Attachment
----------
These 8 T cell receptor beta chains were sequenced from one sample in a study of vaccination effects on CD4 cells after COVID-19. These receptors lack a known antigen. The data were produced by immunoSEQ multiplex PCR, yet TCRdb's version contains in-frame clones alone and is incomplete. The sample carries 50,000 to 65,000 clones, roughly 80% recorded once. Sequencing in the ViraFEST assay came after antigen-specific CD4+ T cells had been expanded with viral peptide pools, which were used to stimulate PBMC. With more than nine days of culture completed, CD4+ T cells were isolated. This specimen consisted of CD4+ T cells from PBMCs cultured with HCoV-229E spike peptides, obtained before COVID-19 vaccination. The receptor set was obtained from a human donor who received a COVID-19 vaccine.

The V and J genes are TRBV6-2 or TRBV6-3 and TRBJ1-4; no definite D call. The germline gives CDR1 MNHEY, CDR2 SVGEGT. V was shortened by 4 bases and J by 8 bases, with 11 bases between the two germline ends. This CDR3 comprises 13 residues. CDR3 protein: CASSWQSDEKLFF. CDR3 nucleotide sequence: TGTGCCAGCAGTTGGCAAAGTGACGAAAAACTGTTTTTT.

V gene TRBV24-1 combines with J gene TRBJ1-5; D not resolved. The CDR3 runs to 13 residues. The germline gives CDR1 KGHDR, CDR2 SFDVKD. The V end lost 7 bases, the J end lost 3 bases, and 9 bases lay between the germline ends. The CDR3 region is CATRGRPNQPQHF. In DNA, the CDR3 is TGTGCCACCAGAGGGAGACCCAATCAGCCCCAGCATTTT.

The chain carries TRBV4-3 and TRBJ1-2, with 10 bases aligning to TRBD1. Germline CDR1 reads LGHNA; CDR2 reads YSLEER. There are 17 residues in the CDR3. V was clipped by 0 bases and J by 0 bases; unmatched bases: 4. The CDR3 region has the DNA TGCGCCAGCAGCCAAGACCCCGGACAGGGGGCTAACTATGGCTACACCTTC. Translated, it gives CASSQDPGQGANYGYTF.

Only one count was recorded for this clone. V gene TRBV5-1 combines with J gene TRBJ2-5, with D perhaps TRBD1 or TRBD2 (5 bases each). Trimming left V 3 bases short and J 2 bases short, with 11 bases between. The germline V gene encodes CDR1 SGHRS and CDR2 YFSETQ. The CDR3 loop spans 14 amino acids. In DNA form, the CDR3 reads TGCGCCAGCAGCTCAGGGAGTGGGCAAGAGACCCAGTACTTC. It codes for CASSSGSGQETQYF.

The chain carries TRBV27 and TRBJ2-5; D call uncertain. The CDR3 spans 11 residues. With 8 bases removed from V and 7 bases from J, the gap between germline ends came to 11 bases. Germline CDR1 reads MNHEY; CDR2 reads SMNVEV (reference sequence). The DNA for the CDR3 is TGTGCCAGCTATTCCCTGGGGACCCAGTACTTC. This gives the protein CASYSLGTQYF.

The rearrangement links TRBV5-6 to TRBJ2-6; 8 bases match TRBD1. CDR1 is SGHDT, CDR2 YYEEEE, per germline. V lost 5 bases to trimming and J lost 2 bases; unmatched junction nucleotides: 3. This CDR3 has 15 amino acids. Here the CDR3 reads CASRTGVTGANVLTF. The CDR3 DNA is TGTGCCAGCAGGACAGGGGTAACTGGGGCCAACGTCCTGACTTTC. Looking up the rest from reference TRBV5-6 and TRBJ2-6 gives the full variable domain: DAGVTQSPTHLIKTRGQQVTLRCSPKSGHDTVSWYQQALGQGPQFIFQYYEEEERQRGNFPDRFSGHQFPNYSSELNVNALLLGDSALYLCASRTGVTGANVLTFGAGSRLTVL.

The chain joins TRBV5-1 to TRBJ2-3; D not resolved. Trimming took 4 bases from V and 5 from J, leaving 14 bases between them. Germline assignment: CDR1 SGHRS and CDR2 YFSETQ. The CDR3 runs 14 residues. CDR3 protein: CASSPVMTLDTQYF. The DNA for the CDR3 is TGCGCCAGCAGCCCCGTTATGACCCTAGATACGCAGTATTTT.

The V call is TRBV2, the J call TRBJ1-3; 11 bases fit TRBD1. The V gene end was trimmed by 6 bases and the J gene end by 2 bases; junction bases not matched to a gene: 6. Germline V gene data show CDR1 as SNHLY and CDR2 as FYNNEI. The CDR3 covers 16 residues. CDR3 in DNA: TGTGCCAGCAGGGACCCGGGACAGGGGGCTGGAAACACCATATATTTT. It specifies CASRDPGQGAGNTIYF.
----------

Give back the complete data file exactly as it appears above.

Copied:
These 8 T cell receptor beta chains were sequenced from one sample in a study of vaccination effects on CD4 cells after COVID-19. These receptors lack a known antigen. The data were produced by immunoSEQ multiplex PCR, yet TCRdb's version contains in-frame clones alone and is incomplete. The sample carries 50,000 to 65,000 clones, roughly 80% recorded once. Sequencing in the ViraFEST assay came after antigen-specific CD4+ T cells had been expanded with viral peptide pools, which were used to stimulate PBMC. With more than nine days of culture completed, CD4+ T cells were isolated. This specimen consisted of CD4+ T cells from PBMCs cultured with HCoV-229E spike peptides, obtained before COVID-19 vaccination. The receptor set was obtained from a human donor who received a COVID-19 vaccine.

The V and J genes are TRBV6-2 or TRBV6-3 and TRBJ1-4; no definite D call. The germline gives CDR1 MNHEY, CDR2 SVGEGT. V was shortened by 4 bases and J by 8 bases, with 11 bases between the two germline ends. This CDR3 comprises 13 residues. CDR3 protein: CASSWQSDEKLFF. CDR3 nucleotide sequence: TGTGCCAGCAGTTGGCAAAGTGACGAAAAACTGTTTTTT.

V gene TRBV24-1 combines with J gene TRBJ1-5; D not resolved. The CDR3 runs to 13 residues. The germline gives CDR1 KGHDR, CDR2 SFDVKD. The V end lost 7 bases, the J end lost 3 bases, and 9 bases lay between the germline ends. The CDR3 region is CATRGRPNQPQHF. In DNA, the CDR3 is TGTGCCACCAGAGGGAGACCCAATCAGCCCCAGCATTTT.

The chain carries TRBV4-3 and TRBJ1-2, with 10 bases aligning to TRBD1. Germline CDR1 reads LGHNA; CDR2 reads YSLEER. There are 17 residues in the CDR3. V was clipped by 0 bases and J by 0 bases; unmatched bases: 4. The CDR3 region has the DNA TGCGCCAGCAGCCAAGACCCCGGACAGGGGGCTAACTATGGCTACACCTTC. Translated, it gives CASSQDPGQGANYGYTF.

Only one count was recorded for this clone. V gene TRBV5-1 combines with J gene TRBJ2-5, with D perhaps TRBD1 or TRBD2 (5 bases each). Trimming left V 3 bases short and J 2 bases short, with 11 bases between. The germline V gene encodes CDR1 SGHRS and CDR2 YFSETQ. The CDR3 loop spans 14 amino acids. In DNA form, the CDR3 reads TGCGCCAGCAGCTCAGGGAGTGGGCAAGAGACCCAGTACTTC. It codes for CASSSGSGQETQYF.

The chain carries TRBV27 and TRBJ2-5; D call uncertain. The CDR3 spans 11 residues. With 8 bases removed from V and 7 bases from J, the gap between germline ends came to 11 bases. Germline CDR1 reads MNHEY; CDR2 reads SMNVEV (reference sequence). The DNA for the CDR3 is TGTGCCAGCTATTCCCTGGGGACCCAGTACTTC. This gives the protein CASYSLGTQYF.

The rearrangement links TRBV5-6 to TRBJ2-6; 8 bases match TRBD1. CDR1 is SGHDT, CDR2 YYEEEE, per germline. V lost 5 bases to trimming and J lost 2 bases; unmatched junction nucleotides: 3. This CDR3 has 15 amino acids. Here the CDR3 reads CASRTGVTGANVLTF. The CDR3 DNA is TGTGCCAGCAGGACAGGGGTAACTGGGGCCAACGTCCTGACTTTC. Looking up the rest from reference TRBV5-6 and TRBJ2-6 gives the full variable domain: DAGVTQSPTHLIKTRGQQVTLRCSPKSGHDTVSWYQQALGQGPQFIFQYYEEEERQRGNFPDRFSGHQFPNYSSELNVNALLLGDSALYLCASRTGVTGANVLTFGAGSRLTVL.

The chain joins TRBV5-1 to TRBJ2-3; D not resolved. Trimming took 4 bases from V and 5 from J, leaving 14 bases between them. Germline assignment: CDR1 SGHRS and CDR2 YFSETQ. The CDR3 runs 14 residues. CDR3 protein: CASSPVMTLDTQYF. The DNA for the CDR3 is TGCGCCAGCAGCCCCGTTATGACCCTAGATACGCAGTATTTT.

The V call is TRBV2, the J call TRBJ1-3; 11 bases fit TRBD1. The V gene end was trimmed by 6 bases and the J gene end by 2 bases; junction bases not matched to a gene: 6. Germline V gene data show CDR1 as SNHLY and CDR2 as FYNNEI. The CDR3 covers 16 residues. CDR3 in DNA: TGTGCCAGCAGGGACCCGGGACAGGGGGCTGGAAACACCATATATTTT. It specifies CASRDPGQGAGNTIYF.